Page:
Last week Stephen Colbert hosted author Bart Ehrman on his show, featuring his latest book Jesus Interrupted. I watched this show with my hubby because it's one of his favorites, yet we ended up in a debate regarding the validity of the Bible.
Let me say first that this author who's described as "one of the world's leading authorities on the Bible" by PRNewswire was actually an Evangelical Christian as a teen. He now professes to be agnostic. I will also say watching this man, who supposedly "dispelled the notion held by
millions of Americans that the Bible is an infallible document," voice his opinions about the Bible as if they were fact rankled me greatly. But, we are all entitled to our opinion. (If interested in watching this clip, click here. Then click on the third picture under "All New Video")
My purpose in this post is not to trash Professor Ehrman (nor his book—I haven't personally read it), but instead to talk about how we uphold our trust and beliefs in a God we can't prove exists (not by worldly standards at least) to our unbelieving loved ones. This is a very tricky area. And if you're married to a guy (or gal) like mine, who's extremely intelligent (near genius) and very scientifically minded, you probably feel like you lose most of the battles. I know I do.
However, I do believe we have a way to at least arm ourselves, and that's to know the Bible. To spend time not only reading it but studying it as well. As believers, we can know and understand how the Bible can be accurate and living because we experience God. To someone who doesn't have a relationship with Christ, this sounds weak and contrived.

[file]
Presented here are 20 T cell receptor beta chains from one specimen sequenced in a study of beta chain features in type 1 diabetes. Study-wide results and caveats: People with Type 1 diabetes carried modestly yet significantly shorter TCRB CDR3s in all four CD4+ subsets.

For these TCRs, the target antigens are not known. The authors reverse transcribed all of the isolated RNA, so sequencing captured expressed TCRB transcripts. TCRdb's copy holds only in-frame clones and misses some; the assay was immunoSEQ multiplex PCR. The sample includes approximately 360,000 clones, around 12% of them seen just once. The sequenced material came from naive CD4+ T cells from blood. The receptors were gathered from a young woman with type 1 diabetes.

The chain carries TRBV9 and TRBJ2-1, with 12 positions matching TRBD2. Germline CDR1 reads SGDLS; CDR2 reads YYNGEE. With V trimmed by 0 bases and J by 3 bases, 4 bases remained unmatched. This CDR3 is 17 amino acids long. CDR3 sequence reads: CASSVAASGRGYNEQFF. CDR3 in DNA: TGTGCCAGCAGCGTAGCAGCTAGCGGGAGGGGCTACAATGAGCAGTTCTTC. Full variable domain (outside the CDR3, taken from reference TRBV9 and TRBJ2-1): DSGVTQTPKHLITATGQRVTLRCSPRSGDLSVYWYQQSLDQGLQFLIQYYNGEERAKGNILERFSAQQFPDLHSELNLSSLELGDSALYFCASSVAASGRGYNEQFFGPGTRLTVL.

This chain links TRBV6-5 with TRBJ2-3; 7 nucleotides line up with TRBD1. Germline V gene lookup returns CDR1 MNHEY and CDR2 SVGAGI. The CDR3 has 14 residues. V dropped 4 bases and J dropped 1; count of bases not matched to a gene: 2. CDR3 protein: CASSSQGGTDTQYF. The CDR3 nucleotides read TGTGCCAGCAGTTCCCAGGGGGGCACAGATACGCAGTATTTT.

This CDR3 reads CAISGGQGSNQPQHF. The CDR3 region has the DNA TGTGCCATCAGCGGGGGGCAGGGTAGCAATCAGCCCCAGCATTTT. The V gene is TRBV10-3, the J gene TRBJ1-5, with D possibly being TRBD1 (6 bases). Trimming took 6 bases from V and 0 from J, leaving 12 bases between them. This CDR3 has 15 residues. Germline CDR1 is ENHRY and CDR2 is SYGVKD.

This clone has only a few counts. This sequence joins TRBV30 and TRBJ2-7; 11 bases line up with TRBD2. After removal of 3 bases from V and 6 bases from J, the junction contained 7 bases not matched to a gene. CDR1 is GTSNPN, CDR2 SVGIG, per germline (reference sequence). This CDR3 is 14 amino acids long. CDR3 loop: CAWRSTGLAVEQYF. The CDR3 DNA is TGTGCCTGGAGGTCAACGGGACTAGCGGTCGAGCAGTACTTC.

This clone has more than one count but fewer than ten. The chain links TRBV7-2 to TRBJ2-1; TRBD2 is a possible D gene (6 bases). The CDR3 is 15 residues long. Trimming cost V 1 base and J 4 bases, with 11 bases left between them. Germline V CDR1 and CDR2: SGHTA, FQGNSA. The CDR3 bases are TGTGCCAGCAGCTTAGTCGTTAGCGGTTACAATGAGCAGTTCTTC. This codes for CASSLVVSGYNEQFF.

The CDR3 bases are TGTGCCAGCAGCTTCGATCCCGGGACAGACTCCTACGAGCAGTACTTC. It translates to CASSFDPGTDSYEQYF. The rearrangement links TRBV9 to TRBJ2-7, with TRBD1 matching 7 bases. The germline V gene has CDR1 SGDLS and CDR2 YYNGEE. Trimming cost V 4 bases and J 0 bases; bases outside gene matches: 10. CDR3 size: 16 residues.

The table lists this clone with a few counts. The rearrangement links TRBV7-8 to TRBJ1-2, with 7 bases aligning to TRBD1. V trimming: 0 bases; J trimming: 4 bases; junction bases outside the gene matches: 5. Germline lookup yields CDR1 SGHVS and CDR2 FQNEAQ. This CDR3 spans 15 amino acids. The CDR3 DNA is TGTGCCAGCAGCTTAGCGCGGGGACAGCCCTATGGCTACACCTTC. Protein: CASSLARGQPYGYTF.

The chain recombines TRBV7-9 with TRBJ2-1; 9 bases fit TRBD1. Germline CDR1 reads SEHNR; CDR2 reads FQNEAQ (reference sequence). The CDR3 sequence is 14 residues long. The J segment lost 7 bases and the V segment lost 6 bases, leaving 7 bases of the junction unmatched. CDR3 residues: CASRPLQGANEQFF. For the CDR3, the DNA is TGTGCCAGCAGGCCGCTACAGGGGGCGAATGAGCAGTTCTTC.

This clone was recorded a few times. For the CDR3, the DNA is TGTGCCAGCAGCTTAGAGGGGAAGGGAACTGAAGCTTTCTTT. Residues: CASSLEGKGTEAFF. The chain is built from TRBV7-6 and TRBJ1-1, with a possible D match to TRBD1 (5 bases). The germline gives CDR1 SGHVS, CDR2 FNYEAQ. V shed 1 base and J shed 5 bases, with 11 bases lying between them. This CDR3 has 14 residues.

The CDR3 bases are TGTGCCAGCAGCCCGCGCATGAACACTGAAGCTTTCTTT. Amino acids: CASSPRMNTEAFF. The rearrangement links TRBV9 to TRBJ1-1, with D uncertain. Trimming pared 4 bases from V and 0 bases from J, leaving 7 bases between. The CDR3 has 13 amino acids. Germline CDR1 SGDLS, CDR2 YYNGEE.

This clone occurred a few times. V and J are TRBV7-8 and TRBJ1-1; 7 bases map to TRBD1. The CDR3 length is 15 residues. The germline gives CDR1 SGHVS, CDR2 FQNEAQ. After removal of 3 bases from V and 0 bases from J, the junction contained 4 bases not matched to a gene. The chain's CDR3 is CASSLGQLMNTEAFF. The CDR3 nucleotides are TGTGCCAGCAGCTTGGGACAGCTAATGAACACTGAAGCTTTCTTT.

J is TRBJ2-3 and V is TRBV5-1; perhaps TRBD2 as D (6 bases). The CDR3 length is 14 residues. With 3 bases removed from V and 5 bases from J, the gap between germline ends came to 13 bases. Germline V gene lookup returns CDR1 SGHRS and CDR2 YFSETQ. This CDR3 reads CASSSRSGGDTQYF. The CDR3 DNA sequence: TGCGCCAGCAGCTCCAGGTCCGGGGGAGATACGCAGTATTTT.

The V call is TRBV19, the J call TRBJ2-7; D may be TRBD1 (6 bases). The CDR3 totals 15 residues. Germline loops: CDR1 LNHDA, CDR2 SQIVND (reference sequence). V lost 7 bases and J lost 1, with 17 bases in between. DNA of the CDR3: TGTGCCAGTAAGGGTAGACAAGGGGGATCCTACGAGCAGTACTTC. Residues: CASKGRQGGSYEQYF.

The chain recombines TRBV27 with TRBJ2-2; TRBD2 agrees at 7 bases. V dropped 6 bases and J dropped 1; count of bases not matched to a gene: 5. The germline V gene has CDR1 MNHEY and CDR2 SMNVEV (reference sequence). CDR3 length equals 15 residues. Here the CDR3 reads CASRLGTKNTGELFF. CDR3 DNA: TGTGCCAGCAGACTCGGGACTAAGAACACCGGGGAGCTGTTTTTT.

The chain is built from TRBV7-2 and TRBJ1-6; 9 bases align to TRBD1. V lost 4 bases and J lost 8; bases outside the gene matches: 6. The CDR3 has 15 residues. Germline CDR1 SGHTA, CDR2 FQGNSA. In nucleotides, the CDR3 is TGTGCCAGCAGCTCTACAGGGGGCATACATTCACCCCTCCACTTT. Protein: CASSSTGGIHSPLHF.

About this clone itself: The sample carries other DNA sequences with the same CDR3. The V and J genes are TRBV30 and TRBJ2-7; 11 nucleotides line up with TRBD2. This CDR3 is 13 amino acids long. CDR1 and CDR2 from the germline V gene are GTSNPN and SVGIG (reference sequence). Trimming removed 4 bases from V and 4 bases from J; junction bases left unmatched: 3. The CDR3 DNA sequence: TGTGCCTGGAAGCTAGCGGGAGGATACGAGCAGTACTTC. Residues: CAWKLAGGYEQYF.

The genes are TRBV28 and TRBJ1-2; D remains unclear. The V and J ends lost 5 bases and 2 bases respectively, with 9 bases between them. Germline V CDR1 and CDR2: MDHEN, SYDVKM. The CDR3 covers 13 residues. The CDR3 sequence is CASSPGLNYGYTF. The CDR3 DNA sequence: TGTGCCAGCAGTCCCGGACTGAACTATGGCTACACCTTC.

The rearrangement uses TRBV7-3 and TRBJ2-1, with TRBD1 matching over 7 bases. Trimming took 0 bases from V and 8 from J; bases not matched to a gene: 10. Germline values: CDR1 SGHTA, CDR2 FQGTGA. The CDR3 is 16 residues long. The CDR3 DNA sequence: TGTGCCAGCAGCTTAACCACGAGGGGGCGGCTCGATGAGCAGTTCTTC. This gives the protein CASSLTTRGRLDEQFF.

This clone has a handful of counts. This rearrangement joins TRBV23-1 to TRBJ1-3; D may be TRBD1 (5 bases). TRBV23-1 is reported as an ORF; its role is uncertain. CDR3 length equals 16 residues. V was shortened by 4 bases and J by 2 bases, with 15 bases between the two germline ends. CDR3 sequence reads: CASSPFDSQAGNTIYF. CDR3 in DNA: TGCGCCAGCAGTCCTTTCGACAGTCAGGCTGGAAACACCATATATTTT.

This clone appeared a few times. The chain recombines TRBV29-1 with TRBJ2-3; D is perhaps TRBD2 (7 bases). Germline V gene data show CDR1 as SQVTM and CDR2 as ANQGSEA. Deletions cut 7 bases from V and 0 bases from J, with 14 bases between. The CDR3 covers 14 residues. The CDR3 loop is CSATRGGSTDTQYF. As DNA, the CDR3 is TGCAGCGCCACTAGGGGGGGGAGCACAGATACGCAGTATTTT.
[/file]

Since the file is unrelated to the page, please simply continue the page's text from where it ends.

After watching this show, I found myself "debating" with my husband about the accuracy of the Bible, and how other religions believe their religious books are just as accurate. So what's the difference? They're all valid then according the one following that religion? (A summary of his position.) One thought I did have later is that Christianity seems to be the only faith that gives hope not based upon our own saving efforts but the true transforming and saving power of God. In other words, we don't have to earn our eternity.
I did my best to point out differences, but I will say I truly dislike this kind of dialogue, because I know nothing I can say will make a difference. Yet I still had to defend the Word I love so much and the God who wrote it. Because therein lies the truth, that as believers we have full confidence and belief in the Bible as God's Word, and full trust that He would not allow men (or women) to change or diminish its meaning. But again, this means nothing to an unbeliever.
However, I did find my constant reading and pursuit of God's Word, participation in Bible studies, and a general curiosity to understand more of the culture and customs present in the rich stories of the Bible helped me to some extent. To talk with a man as intelligent as my husband, I have to speak intelligently.
So, my question to you is, how do you "defend" your faith, the Bible, and your beliefs? What are you fighting for?
Praying and believing,